That is the surprising question asked (and answered) by David Blanchflower and Andrew Oswald in a new working paper. If this effect is real, and if the mechanisms by which it occurs are true, then this paper is hugely important for policymakers, civic planners, and the rest of us:
We explore the hypothesis that high home-ownership damages the labor market. Our results are relevant to, and may be worrying for, a range of policy-makers and researchers. We find that rises in the home-ownership rate in a U.S. state are a precursor to eventual sharp rises in unemployment in that state. The elasticity exceeds unity: a doubling of the rate of home-ownership in a U.S. state is followed in the long-run by more than a doubling of the later unemployment rate. What mechanism might explain this? We show that rises in home-ownership lead to three problems: (i) lower levels of labor mobility, (ii) greater commuting times, and (iii) fewer new businesses. Our argument is not that owners themselves are disproportionately unemployed. The evidence suggests, instead, that the housing market can produce negative ‘externalities’ upon the labor market. The time lags are long. That gradualness may explain why these important patterns are so little-known.
Our latest Freakonomics Radio podcast is called “The House of Dreams.” (You can download/subscribe at iTunes, get the RSS feed, or listen via the media player in the post. You can also read the transcript below; it includes credits for the music you’ll hear in the episode.)
In this episode, Stephen Dubner returns to his childhood home in Quaker Street, N.Y. It’s a drafty farmhouse on thirty-six acres where his parents, a pair of Brooklyn-born Jews who converted to Catholicism , raised eight devout children. The house, Dubner says, felt like the eleventh member of the family. Which is why his family took it so hard after his mother finally sold the house and the very bad thing happened to it. A while back, Dubner wrote a New York Times essay about this terrible turn of events. But now, as the podcast explains, there’s been a new development — a “boomerang story,” if you will. Read More »
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The most fundamental fact about rental housing in the United States is that rental units are overwhelmingly in multifamily structures. This fact surely reflects the agency problems associated with renting single-family dwellings, and it should influence all discussions of rental housing policy. Policies that encourage homeowning are implicitly encouraging people to move away from higher density living; policies that discourage renting are implicitly discouraging multifamily buildings.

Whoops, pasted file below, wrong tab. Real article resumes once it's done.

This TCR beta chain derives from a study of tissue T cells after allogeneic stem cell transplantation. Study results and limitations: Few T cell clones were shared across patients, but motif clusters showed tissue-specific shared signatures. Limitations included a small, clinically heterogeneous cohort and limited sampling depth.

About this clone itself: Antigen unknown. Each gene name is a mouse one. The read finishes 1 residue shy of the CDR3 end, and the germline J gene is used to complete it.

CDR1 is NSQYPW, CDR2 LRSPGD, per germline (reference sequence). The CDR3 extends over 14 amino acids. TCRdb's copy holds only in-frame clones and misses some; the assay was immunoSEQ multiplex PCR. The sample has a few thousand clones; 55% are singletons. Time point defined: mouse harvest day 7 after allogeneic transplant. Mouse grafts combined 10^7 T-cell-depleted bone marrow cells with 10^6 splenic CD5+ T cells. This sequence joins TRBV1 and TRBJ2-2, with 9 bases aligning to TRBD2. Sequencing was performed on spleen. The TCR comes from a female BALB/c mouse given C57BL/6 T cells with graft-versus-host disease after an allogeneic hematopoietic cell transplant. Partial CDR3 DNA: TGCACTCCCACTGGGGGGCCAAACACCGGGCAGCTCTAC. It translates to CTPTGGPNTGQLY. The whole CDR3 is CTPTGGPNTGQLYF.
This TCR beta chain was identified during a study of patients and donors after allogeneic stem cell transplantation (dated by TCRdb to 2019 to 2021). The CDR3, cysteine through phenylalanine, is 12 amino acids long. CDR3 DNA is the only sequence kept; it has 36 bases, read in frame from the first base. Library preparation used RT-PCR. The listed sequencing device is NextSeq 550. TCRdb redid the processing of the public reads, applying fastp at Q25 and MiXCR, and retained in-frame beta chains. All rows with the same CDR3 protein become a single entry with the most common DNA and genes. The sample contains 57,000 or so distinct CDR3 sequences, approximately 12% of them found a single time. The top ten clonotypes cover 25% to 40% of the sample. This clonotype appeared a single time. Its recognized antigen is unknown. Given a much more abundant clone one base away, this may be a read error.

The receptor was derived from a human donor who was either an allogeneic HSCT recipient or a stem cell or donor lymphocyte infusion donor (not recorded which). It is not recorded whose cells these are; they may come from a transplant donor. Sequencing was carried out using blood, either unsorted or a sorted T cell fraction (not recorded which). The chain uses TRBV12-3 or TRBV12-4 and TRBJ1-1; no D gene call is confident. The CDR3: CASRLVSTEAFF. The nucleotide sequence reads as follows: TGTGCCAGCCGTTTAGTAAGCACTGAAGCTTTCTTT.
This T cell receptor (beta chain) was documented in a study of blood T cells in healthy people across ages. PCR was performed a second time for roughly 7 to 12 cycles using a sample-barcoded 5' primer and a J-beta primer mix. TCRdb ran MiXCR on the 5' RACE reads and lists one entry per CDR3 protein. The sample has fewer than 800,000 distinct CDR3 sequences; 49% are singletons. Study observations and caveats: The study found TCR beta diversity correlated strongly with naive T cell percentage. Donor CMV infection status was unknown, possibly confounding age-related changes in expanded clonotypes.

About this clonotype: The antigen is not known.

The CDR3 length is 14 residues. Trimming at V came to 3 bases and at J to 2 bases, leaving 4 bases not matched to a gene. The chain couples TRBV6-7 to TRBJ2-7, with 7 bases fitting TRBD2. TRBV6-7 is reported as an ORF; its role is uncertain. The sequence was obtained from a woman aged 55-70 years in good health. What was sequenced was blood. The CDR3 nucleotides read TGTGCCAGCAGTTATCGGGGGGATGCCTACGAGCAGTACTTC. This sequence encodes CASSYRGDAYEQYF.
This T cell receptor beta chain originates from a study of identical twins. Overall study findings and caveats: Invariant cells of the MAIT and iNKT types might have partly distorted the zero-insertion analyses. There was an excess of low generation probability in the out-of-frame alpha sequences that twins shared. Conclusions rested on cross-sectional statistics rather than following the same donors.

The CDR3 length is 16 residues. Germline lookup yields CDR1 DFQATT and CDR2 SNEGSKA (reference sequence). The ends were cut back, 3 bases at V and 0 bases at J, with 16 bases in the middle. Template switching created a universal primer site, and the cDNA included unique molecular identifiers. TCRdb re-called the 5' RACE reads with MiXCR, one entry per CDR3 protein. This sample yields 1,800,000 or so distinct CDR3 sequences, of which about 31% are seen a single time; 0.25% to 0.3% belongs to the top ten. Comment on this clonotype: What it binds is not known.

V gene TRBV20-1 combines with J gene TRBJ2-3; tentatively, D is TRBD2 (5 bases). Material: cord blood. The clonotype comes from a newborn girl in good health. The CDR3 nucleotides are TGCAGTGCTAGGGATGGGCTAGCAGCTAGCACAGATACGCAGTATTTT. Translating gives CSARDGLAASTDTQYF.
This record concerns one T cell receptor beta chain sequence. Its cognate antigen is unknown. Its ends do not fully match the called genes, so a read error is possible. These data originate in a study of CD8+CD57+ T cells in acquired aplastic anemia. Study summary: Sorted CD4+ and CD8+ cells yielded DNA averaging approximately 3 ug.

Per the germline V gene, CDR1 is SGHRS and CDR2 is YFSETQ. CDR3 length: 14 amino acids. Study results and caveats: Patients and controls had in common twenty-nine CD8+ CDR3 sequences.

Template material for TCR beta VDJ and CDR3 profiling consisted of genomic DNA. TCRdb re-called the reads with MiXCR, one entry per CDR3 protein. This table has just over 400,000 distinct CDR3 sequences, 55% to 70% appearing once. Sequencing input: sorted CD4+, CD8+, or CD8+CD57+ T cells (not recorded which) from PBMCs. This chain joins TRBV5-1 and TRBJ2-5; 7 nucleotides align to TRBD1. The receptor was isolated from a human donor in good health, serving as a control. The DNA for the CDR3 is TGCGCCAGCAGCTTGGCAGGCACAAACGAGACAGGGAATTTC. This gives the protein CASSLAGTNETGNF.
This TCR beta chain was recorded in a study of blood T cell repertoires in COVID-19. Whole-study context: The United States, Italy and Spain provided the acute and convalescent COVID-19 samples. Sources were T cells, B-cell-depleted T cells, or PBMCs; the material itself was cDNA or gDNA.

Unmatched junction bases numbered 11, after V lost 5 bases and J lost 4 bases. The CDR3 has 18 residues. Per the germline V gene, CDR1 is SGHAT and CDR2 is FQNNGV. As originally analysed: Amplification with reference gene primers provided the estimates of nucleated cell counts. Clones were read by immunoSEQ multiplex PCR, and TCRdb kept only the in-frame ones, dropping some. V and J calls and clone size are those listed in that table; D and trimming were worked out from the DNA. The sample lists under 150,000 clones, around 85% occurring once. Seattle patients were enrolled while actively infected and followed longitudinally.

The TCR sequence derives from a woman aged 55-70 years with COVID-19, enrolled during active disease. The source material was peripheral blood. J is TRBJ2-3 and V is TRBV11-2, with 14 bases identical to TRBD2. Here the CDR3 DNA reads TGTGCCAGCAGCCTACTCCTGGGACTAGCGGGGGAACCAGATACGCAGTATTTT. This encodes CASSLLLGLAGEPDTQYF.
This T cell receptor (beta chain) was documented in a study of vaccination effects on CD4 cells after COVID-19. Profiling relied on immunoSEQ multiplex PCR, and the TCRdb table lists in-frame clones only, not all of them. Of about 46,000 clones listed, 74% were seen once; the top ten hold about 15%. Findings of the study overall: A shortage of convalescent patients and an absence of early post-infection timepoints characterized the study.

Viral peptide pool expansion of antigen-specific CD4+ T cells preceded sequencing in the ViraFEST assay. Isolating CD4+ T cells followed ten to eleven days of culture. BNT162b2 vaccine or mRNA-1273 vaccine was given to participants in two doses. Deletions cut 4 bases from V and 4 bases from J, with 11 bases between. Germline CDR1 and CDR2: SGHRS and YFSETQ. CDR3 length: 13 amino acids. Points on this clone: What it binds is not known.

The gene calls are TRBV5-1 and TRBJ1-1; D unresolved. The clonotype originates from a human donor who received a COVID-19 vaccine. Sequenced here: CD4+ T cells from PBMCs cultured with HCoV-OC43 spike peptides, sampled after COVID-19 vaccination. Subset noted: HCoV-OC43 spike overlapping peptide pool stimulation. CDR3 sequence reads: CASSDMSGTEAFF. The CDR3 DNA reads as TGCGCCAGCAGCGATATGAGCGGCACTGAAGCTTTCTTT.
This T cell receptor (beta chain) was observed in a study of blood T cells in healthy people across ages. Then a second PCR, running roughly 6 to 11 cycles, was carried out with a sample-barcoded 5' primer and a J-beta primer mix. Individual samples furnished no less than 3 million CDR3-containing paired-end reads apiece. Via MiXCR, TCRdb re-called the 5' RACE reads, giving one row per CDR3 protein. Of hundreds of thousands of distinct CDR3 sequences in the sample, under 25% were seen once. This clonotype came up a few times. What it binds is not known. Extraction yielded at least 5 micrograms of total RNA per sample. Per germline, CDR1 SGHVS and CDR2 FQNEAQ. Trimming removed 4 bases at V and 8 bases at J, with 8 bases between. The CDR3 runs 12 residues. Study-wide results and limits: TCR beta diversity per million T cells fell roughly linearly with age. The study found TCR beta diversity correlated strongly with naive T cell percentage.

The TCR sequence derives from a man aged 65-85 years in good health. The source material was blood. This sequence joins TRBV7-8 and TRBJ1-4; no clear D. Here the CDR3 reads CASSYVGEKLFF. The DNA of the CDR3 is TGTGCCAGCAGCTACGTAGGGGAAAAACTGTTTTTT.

We’ve had the good fortune over the last few years here at the blog to bring you occasional nuggets from University of Arizona economist Price Fishback, whose research on the Great Depression often offers powerful insights about our current economic situation.
Price’s latest contribution to the blog, this time joint with Ken Snowden from UNC-Greensboro, discusses the Home Owner’s Loan Corporation, which bought and refinanced 1 million severely delinquent loans between 1933 and 1936. Did things works out well or poorly? You’ll have to read on to find out. And if you like what they’ve written, keep an eye out for their soon to be released book (with Jonathan Rose as a third author).
Learning from the Last Great Mortgage Mess
By Price Fishback and Ken Snowden
For the past four years, the U.S. has faced a housing crisis that shows no signs of ending. The situation was similar in June 1933 when the Home Owners’ Loan Corporation was created to address the nation’s last severe mortgage crisis. Some have suggested that a new HOLC could help resolve the current crisis, but their characterizations of the HOLC have been incomplete. Our goal here is to summarize recent research that provides a fuller picture of the HOLC and its impact on housing markets in the 1930s. Read More »
If I stood in the center of Times Square and said something like “Moses didn’t really part the Red Sea,” or “Jesus never existed,” people would probably keep walking around me, ignoring what I said.
But if I stood there and said, “Going to college is the worst sin you can force your kids to commit,” or “You should never vote again,” or “Never own a home,” people would probably stop, and maybe I‘d lynched. But I would’ve at least gotten their attention. How? By knocking down a few of the basic tenets of what I call the American Religion.
It’s a fickle and false religion, used to replace the ideologies we (a country of immigrants) escaped. Random high priests lurk all over the Internet, ready to pounce. Below are the Ten Commandments of the American Religion, as I see them. If you think there are more, list them in the comments.
Our recent podcast on “conspicuous conservation” looked at the “Prius Effect” — that is, how valuable it is for green-leaning consumers to signal their devotion to the environment by driving an obviously-hybrid Toyota Prius. (BTW, you can also fake it with an “instant hybrid conversion kit.”) The episode was based on an interesting paper by Alison and Steve Sexton called “Conspicuous Conservation: The Prius Effect and Willingness to Pay for Environmental Bona Fides.” It included some talk about solar panels as well, and how some people mount them on the street-facing side of their homes even though the sun shines more strongly on the rear. Read More »